ICC fighting 'war' against corruption - Richardson
Dave Richardson, the ICC chief executive, has conceded that the recent sting operation by India TV involving six umpires from the sub-continent, who allegedly were willing to divulge information and even give favourable decisions in exchange for monetary profits, is a prime example of how far the tentacles of corruption have reached in cricket.
Richardson, who became chief executive on July 1, said cricket was confronting a "war" against corruption and the ICC was aware that the bookmakers were now targeting domestic Twenty20 leagues as a result of a tightening of security and education of international players by the anti-corruption and security unit (ACSU).
"It is everybody now unfortunately: everybody is susceptible, the curators, the groundsmen," Richardson said at the unveiling of the ICC Champions Trophy, which will be hosted in England in the summer of 2013. "At international level, whether it is a bilateral series or whether it is an ICC event, the attention to that aspect of the world game is at the same level every time we walk out onto the field so to speak.
"So it won't be any less, it won't be any more than normal. But the bottom line is, it is a bit of a war we are fighting and our anti-corruption unit has their work cut out to make sure the players are kept away from temptation and that we end up with a corruption-free event."
On October 8, India TV, a privately-owned Indian television channel, exposed details of the sting operation, which was carried out by undercover reporters. Nadir Shah (Bangladesh), Nadeem Ghauri and Anis Siddiqui (Pakistan), and Sagara Gallage, Maurice Winston Zilwa and Gamini Dissanayake (Sri Lanka) were the six umpires named in the sting. Shah was the only one who met the reporters in person in Delhi, while the rest carried out the interactions via Skype. Though all the umpires denied any wrongdoing on their part, their respective boards decided to suspend them pending investigations.
Richardson said although the ICC was not empowered like the police to arrest anyone, the ACSU had been strengthened recently to make it more effective and install the required mechanism to arrest corrupt elements to breach barriers.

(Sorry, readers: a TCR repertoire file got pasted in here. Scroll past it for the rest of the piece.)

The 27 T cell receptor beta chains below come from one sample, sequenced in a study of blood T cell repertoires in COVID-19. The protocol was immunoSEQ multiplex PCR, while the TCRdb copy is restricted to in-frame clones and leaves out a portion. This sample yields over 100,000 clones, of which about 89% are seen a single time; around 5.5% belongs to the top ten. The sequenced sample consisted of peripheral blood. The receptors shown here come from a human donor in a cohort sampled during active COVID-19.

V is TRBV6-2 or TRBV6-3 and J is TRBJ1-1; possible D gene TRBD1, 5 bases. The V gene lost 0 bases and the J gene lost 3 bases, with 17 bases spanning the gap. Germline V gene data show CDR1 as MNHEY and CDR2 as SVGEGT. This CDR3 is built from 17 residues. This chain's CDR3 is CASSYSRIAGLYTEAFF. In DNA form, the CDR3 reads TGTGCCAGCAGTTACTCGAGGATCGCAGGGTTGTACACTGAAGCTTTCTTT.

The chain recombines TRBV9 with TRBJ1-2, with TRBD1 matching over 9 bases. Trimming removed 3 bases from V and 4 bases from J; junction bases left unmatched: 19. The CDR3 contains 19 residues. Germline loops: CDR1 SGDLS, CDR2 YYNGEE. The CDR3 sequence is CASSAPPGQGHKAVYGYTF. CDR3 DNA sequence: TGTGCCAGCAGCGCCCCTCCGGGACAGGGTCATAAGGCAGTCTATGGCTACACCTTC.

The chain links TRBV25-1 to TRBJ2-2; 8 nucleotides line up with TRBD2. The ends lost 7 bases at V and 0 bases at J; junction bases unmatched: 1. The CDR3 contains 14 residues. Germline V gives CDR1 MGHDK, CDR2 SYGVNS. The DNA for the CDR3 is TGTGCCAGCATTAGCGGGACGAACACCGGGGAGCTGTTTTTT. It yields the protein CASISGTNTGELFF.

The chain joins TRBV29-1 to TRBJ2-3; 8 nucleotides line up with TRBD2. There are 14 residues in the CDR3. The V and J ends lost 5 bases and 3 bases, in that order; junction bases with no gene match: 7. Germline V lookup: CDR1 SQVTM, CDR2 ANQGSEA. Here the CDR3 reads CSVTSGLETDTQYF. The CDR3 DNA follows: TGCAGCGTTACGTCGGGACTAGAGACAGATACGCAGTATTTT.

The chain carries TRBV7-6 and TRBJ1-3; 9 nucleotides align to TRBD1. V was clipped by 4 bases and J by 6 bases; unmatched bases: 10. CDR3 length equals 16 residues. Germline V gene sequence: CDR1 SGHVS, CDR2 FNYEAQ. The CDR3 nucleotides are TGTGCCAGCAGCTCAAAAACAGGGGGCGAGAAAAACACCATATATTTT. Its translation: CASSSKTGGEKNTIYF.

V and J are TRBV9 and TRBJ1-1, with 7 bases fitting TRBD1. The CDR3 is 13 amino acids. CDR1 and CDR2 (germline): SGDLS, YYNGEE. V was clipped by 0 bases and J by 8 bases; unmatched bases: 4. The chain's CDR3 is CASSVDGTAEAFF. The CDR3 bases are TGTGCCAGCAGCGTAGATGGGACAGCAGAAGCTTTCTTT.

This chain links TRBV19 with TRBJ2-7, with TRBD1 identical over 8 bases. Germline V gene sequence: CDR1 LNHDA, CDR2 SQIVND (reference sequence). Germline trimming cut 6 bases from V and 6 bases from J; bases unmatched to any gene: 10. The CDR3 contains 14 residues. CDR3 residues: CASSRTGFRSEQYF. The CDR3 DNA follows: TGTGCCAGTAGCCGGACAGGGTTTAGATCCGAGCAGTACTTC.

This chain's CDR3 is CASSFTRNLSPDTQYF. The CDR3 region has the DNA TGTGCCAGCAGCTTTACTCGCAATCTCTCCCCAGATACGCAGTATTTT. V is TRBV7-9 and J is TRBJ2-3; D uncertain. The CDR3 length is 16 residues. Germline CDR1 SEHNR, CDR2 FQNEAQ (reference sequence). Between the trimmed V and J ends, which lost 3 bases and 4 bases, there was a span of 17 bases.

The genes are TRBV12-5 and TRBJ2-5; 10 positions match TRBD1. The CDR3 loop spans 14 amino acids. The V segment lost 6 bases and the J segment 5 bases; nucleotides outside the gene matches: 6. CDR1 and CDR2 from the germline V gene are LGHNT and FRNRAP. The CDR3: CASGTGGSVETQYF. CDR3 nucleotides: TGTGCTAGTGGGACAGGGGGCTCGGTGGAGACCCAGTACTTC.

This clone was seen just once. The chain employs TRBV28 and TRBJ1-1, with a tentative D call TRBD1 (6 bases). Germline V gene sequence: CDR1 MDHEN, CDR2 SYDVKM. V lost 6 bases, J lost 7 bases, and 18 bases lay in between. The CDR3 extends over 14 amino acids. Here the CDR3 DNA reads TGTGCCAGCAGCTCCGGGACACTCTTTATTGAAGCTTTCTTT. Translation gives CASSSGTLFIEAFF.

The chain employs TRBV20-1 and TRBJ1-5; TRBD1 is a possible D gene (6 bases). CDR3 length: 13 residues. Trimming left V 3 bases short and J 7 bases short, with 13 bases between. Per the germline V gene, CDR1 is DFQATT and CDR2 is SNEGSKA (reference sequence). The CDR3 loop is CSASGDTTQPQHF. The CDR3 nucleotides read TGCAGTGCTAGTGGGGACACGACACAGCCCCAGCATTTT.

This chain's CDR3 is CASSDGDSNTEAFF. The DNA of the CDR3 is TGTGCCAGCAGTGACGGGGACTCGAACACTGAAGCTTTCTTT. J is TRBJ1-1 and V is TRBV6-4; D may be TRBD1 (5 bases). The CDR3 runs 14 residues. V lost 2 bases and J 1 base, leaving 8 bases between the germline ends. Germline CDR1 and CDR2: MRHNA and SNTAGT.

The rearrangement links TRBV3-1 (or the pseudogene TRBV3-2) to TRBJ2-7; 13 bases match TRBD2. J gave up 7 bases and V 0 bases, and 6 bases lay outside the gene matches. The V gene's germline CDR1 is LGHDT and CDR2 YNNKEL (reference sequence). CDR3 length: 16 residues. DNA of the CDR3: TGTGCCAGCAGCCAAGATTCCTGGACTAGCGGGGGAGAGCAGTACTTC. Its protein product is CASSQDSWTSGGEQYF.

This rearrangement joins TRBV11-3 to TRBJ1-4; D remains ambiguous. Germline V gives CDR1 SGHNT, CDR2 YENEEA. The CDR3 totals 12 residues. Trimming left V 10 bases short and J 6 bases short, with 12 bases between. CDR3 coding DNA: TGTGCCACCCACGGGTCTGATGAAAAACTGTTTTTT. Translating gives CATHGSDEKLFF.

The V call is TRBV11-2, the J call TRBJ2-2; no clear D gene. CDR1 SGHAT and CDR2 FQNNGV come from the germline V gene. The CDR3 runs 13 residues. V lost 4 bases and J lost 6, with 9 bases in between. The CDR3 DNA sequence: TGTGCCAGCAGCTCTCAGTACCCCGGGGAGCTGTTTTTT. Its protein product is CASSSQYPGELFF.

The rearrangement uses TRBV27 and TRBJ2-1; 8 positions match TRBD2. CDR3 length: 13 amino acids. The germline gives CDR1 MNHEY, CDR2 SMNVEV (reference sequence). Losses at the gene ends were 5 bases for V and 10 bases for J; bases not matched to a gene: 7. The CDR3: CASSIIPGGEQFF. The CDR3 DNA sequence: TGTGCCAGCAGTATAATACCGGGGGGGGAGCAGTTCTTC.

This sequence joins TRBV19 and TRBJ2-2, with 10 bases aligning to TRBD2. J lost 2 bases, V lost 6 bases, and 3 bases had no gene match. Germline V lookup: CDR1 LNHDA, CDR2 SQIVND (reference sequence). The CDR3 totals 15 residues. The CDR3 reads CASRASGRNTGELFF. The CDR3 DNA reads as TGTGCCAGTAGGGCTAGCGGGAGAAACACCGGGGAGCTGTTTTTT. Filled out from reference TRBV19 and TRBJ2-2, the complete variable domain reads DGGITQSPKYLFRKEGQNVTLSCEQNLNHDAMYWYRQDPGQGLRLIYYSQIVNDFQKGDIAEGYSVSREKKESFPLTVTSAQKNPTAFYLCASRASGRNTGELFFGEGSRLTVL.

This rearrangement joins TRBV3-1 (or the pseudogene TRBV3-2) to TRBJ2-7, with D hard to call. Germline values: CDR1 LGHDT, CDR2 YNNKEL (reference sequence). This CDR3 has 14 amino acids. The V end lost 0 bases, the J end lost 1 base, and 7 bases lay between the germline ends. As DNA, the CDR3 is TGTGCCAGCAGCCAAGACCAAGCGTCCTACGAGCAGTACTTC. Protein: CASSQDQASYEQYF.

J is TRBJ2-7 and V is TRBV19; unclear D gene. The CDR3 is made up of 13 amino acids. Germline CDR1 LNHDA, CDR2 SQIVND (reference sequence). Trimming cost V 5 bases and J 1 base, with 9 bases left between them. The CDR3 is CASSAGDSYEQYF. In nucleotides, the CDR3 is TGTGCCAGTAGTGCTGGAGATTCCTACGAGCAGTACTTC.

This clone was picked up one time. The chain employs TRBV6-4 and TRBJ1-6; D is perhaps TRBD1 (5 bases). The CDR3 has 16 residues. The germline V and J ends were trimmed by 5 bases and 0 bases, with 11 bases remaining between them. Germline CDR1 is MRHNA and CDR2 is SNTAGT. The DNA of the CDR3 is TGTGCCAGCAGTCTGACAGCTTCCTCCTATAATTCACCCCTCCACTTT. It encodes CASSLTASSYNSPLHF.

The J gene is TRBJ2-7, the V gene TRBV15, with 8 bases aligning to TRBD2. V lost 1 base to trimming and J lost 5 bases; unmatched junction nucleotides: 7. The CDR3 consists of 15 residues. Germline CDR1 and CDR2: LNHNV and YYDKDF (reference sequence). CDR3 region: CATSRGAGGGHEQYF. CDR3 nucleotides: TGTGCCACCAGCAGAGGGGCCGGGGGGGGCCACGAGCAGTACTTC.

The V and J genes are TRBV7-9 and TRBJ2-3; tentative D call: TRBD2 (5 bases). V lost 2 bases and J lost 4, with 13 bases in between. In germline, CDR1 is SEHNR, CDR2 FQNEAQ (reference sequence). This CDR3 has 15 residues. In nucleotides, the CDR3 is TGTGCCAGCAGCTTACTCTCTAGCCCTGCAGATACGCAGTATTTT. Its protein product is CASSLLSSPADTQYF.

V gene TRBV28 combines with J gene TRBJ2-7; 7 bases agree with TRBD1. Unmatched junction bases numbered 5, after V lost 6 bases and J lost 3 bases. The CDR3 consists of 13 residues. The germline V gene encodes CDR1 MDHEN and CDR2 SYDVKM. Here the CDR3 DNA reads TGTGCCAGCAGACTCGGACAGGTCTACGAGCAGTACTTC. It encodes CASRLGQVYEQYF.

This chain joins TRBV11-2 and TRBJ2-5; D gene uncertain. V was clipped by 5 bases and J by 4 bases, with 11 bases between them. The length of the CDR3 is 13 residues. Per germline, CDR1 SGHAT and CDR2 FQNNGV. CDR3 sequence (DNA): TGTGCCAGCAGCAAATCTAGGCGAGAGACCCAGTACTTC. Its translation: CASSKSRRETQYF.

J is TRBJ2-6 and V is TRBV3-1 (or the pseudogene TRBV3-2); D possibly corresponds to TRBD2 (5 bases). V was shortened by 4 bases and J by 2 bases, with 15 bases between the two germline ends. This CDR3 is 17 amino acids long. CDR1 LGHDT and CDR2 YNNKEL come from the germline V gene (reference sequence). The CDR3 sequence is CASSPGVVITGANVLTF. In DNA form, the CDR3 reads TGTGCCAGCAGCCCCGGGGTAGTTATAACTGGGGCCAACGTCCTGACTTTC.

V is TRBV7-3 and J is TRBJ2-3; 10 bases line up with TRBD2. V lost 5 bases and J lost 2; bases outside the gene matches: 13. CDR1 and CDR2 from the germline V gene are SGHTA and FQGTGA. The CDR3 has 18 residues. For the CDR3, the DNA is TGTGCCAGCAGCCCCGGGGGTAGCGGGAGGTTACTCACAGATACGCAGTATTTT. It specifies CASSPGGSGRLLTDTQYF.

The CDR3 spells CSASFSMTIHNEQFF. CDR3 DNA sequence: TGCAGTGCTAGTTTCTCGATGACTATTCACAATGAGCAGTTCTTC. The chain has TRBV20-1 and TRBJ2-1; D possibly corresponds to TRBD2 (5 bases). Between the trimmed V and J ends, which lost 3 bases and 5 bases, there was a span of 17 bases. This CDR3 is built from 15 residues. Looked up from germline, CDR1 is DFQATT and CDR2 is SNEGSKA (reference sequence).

"The plan of attack is obviously we have got an anti-corruption unit whose resources have been increased in recent times," Richardson told ESPNcricinfo in an extensive interview. "So they have got more personnel working there, they have got more money allocated to do their job, their databases have been upgraded. What has happened is because the international players are well educated now and know the risks, displacement has occurred and the bookies are now targeting domestic leagues.
"So to counter that we made sure that every full-member country has its own anti-corruption unit in place and its own anti-corruption code so that what we are doing at the international level can be mirrored at the domestic level. And in doing so we have increased the total resources available (to fight corruption)."
In the past, it has been suggested that the ICC could run an undercover operation of its own in an effort to stamp out corruption. However, Richardson defended the ACSU, saying it had acquired more teeth and was much more pro-active protecting the game, players and officials from corrupt elements.
"The strategy of the anti-corruption unit has been prevention," he said. "And this is borne out of the fact that they are not a police force. They have quite restricted investigatory powers themselves. So if that is the case, then the focus has been to try and prevent. In other words, let us gather intelligence, let us know who the crooked bookmakers are, let us keep them away from players, when they come near the players, let us warn the players from stay away. And only if they ignore the warnings then try and nail them (players).
"In a way, the criticism has been 'how come you have never caught anybody?' But actually it is bit like a good lawyer; he keeps you out of the court. He does not wait for you to get to the court and then catches you. Obviously in some case the ACSU have not prevented everything and sting operations have exposed things."
Full interview with Dave Richardson to be published on Friday, October 19.
Nagraj Gollapudi is an assistant editor at ESPNcricinfo